I spent the morning running errands in the cold morning, and all morning I missed my son. I missed him tangibly, with my whole body. I went back to our apartment, lay down in my bed and slept restlessly, unsatisfied. In a time not so distant this feeling came in the absence of a partner – the familiar weight of a hand resting on my skin or the intimacy of common experience. Now my loyalty rises to this: my only son and the imperfect family that we are. This apartment does not comfort me as a home does without his chubby fingers pulling open the cabinet doors, without the sound of small feet running unevenly, the questioning “Dhaa?” as he lifts a book to me.
I picked Joseph up from school and we went home to eat apple slices together at the kitchen table. We sat on the couch under a green army blanket and read the same two books again and again and I started to feel better. I had just wanted to be near him – separated I felt un-anchored, in danger of drifting off.
When I say it is time to go to bed he takes my first two knobby fingers in his little puffy red ones and waves goodnight to the kitchen table, to his bicycle and his books still lying open on the couch. He climbs into his bed and I kiss his cheek and then his head behind his ear. I read aloud as he drifts off beside me, his eyes blinking, and then closed, then his breathing slow and deep. I close the book and watch him breathe before returning to the other work that must be done.
This is the dream of motherhood, the world of magic we inhabit somewhere between the myth and this moment, where the love lifts us up as sparks from the bonfire reach up into the night.
I wake to a wailing cry and the hard knot in my stomach. He must be hurting but how can I know where? I sit impotently at his bedside, pushing my fingers through hair quickly matting dark with tears and sweat and snot. I lift him into my lap and he arranges himself in perfect symmetry, one little foot on either side of my hips, his ear pressed to the center of my chest where the bones push out against the skin. He sighs into quiet and then sleep.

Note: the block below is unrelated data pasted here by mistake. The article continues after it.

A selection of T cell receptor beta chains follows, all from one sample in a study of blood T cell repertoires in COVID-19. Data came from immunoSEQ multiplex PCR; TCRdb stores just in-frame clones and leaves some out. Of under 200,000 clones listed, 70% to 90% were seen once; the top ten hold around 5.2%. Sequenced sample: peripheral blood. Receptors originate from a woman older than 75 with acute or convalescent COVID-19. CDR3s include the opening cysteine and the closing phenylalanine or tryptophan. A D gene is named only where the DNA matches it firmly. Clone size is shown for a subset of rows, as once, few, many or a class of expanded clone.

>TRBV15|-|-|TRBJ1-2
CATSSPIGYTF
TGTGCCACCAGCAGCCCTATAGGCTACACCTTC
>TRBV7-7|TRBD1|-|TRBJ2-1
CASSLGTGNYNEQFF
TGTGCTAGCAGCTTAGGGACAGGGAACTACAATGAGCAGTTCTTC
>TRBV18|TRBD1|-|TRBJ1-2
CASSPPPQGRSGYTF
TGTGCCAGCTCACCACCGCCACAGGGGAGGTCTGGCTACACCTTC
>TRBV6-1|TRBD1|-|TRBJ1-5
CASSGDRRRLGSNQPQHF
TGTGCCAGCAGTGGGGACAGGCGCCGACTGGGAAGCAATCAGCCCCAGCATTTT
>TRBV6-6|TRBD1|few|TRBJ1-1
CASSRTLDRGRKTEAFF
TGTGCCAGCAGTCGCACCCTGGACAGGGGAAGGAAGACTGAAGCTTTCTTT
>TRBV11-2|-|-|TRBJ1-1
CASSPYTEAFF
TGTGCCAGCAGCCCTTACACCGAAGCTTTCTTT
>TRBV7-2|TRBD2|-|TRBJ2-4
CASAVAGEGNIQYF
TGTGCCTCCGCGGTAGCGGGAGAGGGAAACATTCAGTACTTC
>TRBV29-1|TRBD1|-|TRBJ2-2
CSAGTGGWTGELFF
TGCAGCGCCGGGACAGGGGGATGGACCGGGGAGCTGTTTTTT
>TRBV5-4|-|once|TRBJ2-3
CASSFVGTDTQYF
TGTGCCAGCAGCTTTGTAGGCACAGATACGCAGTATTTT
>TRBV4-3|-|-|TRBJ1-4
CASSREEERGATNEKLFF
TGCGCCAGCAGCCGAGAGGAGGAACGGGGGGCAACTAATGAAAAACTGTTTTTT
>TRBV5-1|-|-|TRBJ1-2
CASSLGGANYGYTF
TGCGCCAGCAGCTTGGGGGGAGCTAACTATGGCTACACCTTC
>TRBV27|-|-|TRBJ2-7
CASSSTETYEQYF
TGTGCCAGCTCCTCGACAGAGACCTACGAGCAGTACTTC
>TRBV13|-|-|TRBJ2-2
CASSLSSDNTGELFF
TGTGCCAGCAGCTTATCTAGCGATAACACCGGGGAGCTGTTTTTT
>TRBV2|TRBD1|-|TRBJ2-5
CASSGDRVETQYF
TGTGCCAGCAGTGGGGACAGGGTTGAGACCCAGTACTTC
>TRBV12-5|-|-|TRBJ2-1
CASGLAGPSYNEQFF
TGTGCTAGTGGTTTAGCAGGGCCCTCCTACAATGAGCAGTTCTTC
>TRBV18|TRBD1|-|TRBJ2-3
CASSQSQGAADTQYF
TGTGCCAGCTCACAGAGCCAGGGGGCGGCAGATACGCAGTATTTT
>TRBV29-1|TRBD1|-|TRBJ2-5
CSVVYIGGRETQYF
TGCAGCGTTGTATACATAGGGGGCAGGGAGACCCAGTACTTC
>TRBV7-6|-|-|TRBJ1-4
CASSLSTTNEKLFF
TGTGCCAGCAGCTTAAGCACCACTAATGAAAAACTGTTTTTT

When I wake again it is to excited babbling. He is talking quickly, “The sun is almost here, mama! Wake up! Let me tell you about my dream,” he seems to say. “Good morning bub,” I grab his head and kiss it. He flops on top of me, then picks his head up laughing. The windows are not yet light. We rise, boil water in a copper kettle, eat our breakfast of oatmeal from a blue bowl.
It is beginning to snow. I dress Joseph for school wondering if they will go outside, if he will be warm enough, if the other children are kind to him. I wondered how the mothers of this valley might have labored on a morning such as this, before there were windows out of which to watch the snow and all our artifices of security.
What work belonged to the native women of this valley? How did they carry their babies? Close to their bodies, under blankets and furs? I am driving us across the river, just downstream of the place where the Holston meets the French Broad. What if the bridges were gone? What if I couldn’t reach him? I see myself placing boots side by side on the frozen mud. I might not survive swimming the river, I think, but I would have to.
Love is at once mythological and ordinary. Today it is dressed in the trappings of school lunches, zipped jackets, bedtime rituals, but I know myself to be in the company of the Gods. Who was the first mother? I see Eve in the garden, eating an apple, waking up and remember the apple tossed into my backpack this morning – the one that was on sale last weekend when Joseph pushed the grocery cart between my feet.
Once, very pregnant, I squatted on a river bank and lifted the water to my face. I knew the geometry of that moment was sacred. In such a gesture I felt the strength of every woman squatted by the river, heavy with the weight of life, and in it also the strength of every apple tree whose gnarled branches have borne the hard round fruit through the turning of the season.
I brought Joseph home for the first time in the afternoon. I struggled to keep up with the nurse as she led me out the winding passageways of the hospital (a new mother couldn’t be expected to find her way out on her own). That night I lay with him on the mattress on the floor in my bedroom, his head on my chest and my face bent to his, smelling his yet-unwashed hair. In the stillness of that moment holiness washed over us as a tide claims the shore.
I took a photograph of us, and later people would tell me: You look like the Madonna and child. And we are, each of us, at least as monumental, at least as sacred. Motherhood ties us irrevocably to the ground: having participated in bearing life we become the kind of love that keeps us tethered to the work of survival and that is as sublime as Creation itself. We are forever to be both the holy icon and the aching mundane. Sitting on a footstool by the child’s bed not knowing what hurts, rising in the morning to serve oatmeal in a blue bowl, kneeling by the river.